I honestly don't have anything bad to say about this lens. But to give you a fair assessment I can offer some things that I wish the lens could do or that it had built into it to help you determine if this lens is right for your needs.
Aperture - Ideally, it would be nice to have a wider aperture. Sigma did make the Sigma 10-20mm f/3.5 EX DC HSM which will allow more light in throughout the entire focal range. If you are going to be using this lens in low light situations, you may want to opt for the constant f/3.5 version. But that is going to cost you another $150.
Optical Stabilization - Most wide angle lenses don't come with OS (Canon's term is IS - Image Stabilization) because you only really need this technology in telephoto lenses to reduce image blur caused when zoomed in tight and using a slower shutter speed. With all wide angle lenses your movements are naturally absorbed. So, there's no real need to put this kind of tech in a wide angle lens. However, it would be nice to have when shooting at night without a tripod. But this technology would probably add another $100-200 to the cost of the lens.
As you can see, it adds substantial cost to any lens to get it to perform well in low light.
Talk is cheap. Here are some pictures from a trip to Colombia taken with my Sigma 10-20mm f/4-5.6 EX DC HSM lens and a Canon EOS 30D.
The Sigma 10-20mm f/4-5.6 EX DC HSM handles contrasting light well and it allows its user to get in close to any situation and cover a wide focal length.
Wide angle lenses will have some lens distortion around the edges. Be careful taking pictures of people with their faces near the edges of your composition.
This picture was taken in the back of a small pick up truck at 10mm. You can see some lens distortion but it's not enough to distract from the intent of this picture.
When you find yourself in tight situations, pulling back to 10mm can be a lifesaver. The Sigma 10-20mm f/4-5.6 EX DC HSM lens does a great job given enough light.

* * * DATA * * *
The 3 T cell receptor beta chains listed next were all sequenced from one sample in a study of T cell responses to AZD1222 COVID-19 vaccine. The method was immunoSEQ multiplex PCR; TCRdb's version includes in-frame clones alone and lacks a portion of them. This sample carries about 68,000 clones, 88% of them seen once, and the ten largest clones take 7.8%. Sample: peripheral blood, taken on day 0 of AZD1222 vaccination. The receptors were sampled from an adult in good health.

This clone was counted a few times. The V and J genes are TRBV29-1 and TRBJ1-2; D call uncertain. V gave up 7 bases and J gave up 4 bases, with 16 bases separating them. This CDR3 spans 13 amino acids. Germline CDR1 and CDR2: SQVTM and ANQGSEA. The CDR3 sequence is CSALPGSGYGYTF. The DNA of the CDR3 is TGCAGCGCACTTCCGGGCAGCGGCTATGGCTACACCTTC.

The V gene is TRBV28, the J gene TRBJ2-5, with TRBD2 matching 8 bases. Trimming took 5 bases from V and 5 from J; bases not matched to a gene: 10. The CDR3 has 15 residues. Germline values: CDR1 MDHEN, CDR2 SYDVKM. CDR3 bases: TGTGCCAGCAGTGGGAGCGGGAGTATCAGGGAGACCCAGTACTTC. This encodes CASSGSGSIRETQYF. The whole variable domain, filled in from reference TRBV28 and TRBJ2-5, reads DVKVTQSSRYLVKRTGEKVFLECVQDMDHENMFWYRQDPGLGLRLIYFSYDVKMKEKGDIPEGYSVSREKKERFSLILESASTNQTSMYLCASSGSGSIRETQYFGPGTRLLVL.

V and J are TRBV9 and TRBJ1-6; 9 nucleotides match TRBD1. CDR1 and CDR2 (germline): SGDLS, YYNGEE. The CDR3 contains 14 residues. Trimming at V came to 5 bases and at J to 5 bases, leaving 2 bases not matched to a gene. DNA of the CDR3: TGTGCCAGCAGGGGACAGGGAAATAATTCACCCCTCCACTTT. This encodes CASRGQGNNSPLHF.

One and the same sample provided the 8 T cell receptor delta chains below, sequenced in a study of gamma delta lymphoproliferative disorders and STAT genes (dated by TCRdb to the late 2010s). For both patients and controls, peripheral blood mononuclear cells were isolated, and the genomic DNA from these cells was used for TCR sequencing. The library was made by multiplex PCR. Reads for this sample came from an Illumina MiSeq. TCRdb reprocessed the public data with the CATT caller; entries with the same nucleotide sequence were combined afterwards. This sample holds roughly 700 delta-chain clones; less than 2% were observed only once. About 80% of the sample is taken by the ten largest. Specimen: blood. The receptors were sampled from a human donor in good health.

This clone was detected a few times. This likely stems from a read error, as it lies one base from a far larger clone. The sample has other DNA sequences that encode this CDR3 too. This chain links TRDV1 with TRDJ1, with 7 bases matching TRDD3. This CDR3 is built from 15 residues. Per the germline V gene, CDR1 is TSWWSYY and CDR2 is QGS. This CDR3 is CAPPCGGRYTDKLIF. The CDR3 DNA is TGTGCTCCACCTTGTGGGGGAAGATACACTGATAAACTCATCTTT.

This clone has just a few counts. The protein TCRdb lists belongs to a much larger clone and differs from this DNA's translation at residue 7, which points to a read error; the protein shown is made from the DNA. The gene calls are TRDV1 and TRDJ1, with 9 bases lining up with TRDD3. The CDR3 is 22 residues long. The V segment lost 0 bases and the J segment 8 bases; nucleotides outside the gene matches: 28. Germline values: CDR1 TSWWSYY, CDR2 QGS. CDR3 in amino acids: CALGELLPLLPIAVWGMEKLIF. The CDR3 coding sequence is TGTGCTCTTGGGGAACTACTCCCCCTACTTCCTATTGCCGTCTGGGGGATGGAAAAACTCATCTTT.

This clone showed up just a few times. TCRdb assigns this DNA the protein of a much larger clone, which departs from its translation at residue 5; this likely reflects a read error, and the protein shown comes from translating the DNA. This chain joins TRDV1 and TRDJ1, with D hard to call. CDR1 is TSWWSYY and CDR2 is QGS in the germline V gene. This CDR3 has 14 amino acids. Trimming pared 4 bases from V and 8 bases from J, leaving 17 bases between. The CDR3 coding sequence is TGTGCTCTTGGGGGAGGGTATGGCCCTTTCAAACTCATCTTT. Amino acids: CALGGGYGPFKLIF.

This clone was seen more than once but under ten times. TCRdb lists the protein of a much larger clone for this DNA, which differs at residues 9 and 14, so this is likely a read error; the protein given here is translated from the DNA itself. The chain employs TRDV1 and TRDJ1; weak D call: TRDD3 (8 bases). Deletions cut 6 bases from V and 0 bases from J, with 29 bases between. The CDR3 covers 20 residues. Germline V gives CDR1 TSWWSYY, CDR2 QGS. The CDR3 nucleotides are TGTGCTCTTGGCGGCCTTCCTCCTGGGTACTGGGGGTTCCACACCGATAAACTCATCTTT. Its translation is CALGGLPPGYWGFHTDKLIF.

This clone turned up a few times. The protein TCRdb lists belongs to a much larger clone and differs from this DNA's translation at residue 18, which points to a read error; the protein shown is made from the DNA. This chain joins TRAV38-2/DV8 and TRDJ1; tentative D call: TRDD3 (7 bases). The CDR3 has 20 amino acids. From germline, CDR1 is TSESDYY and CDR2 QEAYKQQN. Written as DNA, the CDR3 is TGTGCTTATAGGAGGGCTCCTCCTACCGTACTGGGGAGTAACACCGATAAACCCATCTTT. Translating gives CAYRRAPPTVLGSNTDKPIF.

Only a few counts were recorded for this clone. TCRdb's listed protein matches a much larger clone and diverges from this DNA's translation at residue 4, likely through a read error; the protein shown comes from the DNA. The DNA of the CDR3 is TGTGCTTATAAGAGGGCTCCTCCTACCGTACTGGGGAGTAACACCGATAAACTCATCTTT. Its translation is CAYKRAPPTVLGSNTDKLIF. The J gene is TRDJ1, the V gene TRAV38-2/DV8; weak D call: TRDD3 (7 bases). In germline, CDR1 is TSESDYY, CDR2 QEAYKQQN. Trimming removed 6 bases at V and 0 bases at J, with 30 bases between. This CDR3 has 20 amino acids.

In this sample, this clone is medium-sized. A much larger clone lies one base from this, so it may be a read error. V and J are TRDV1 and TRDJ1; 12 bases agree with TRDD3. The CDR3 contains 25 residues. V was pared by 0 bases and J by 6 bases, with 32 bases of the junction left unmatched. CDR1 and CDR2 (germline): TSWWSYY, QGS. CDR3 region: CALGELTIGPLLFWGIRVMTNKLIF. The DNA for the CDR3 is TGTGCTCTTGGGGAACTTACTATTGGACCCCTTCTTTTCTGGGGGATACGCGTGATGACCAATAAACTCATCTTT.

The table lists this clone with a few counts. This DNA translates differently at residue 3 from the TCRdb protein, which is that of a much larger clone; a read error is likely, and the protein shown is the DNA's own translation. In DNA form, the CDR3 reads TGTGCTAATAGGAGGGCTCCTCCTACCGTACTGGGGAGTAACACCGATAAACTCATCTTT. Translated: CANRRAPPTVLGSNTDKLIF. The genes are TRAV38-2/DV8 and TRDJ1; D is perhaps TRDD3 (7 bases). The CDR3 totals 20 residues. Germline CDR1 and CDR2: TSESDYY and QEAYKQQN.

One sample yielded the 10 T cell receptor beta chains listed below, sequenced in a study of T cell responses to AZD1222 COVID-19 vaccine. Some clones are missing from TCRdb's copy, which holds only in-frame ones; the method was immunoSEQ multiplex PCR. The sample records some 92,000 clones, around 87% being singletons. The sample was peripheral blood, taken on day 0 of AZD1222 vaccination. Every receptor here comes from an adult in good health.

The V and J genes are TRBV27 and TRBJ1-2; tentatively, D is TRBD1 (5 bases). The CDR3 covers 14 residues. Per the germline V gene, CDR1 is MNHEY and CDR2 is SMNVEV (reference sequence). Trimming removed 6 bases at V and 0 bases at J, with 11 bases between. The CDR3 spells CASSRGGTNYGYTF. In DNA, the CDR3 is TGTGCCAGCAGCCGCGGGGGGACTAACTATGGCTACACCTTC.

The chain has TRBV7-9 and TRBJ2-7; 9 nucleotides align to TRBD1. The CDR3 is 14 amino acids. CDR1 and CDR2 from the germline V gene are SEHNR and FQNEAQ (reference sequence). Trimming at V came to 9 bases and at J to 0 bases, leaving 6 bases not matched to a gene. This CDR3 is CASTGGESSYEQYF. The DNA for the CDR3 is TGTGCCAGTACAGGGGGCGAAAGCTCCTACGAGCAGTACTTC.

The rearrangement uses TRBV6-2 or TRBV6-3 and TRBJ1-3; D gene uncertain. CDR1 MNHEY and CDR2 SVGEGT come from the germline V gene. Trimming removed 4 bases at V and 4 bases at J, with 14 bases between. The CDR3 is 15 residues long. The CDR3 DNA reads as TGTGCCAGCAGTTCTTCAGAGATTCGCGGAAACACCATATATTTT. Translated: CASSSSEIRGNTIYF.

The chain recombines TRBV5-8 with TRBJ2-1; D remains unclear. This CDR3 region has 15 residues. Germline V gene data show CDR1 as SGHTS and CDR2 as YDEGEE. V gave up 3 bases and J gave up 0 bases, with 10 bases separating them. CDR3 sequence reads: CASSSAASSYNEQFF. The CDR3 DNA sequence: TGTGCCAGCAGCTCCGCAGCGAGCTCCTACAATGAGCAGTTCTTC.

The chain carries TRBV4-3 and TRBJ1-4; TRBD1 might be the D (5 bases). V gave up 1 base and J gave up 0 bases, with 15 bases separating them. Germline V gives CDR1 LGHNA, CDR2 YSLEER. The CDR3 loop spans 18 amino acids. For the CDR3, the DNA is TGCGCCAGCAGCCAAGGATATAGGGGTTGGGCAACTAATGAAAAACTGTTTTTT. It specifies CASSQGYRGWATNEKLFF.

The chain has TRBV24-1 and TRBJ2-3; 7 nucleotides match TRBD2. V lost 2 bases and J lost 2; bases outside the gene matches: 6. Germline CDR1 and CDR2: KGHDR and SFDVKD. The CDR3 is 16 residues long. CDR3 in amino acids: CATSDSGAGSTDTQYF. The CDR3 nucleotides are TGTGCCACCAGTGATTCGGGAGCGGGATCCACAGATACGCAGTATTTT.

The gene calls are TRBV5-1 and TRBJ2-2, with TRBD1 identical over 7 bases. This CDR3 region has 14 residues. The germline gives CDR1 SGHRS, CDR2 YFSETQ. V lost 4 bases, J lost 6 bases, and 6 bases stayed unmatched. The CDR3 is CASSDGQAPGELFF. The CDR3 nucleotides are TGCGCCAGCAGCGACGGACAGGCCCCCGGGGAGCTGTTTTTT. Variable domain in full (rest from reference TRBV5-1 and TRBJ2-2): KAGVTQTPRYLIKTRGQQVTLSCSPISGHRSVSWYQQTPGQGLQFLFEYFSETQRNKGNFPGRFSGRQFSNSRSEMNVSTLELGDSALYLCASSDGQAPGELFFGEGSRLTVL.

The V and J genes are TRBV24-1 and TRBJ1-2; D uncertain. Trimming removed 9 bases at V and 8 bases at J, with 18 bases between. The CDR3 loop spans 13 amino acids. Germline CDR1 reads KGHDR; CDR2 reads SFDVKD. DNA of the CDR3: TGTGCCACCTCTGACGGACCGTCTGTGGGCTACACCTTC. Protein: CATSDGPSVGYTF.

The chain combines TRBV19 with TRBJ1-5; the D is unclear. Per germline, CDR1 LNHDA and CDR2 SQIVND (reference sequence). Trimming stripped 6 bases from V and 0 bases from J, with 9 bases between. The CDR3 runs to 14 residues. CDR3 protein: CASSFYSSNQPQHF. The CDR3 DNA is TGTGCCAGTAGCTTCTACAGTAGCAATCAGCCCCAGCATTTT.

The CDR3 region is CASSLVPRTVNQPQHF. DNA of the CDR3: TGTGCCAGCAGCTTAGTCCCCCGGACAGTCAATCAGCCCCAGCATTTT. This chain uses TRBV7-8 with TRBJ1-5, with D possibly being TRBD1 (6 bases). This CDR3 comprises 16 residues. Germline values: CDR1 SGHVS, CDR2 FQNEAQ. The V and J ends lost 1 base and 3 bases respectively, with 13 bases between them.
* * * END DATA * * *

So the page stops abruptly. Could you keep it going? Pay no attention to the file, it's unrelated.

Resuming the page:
A wide angle lens can be great for landscapes. The Sigma 10-20mm EX DC HSM performs well when you are actually in the landscape you are photographing.
The Sigma 10-20mm f/4-5.6 EX DC HSM is a pretty fast focusing lens. This shot was taken from my hip as I walked down the sidewalk. With a quick focus and wide angle this makes a great street photography lens.
Wide angle lenses are great when trying to tell a story with just one picture.
The Sigma 10-20mm f/4-5.6 EX DC HSM is sharp across the entire frame.
There's a lot of stuff going on in this picture and the Sigma 10-20mm f/4-5.6 EX DC HSM gets all of it in great detail.
If you shoot on a camera with a crop factor and are in need of a lens that can bring an entire room of people into your frame, this is an excellent lens choice. It's sturdy and well built with quiet and accurate focusing. At 10mm, the Sigma 10-20mm f/4-5.6 EX DC HSM also makes a great landscape lens. Its color rendition does not equal some of its Canon L series counterparts, but you will pay a lot more for a Canon L lens. For me, the financial savings is more than enough to counter the L lenses I could buy.
I can vouch for the Sigma 10-20mm f/4-5.6 EX DC HSM lens. I highly recommend it.
Here are some other lenses you may want to consider if you are looking for a wide angle zoom lens.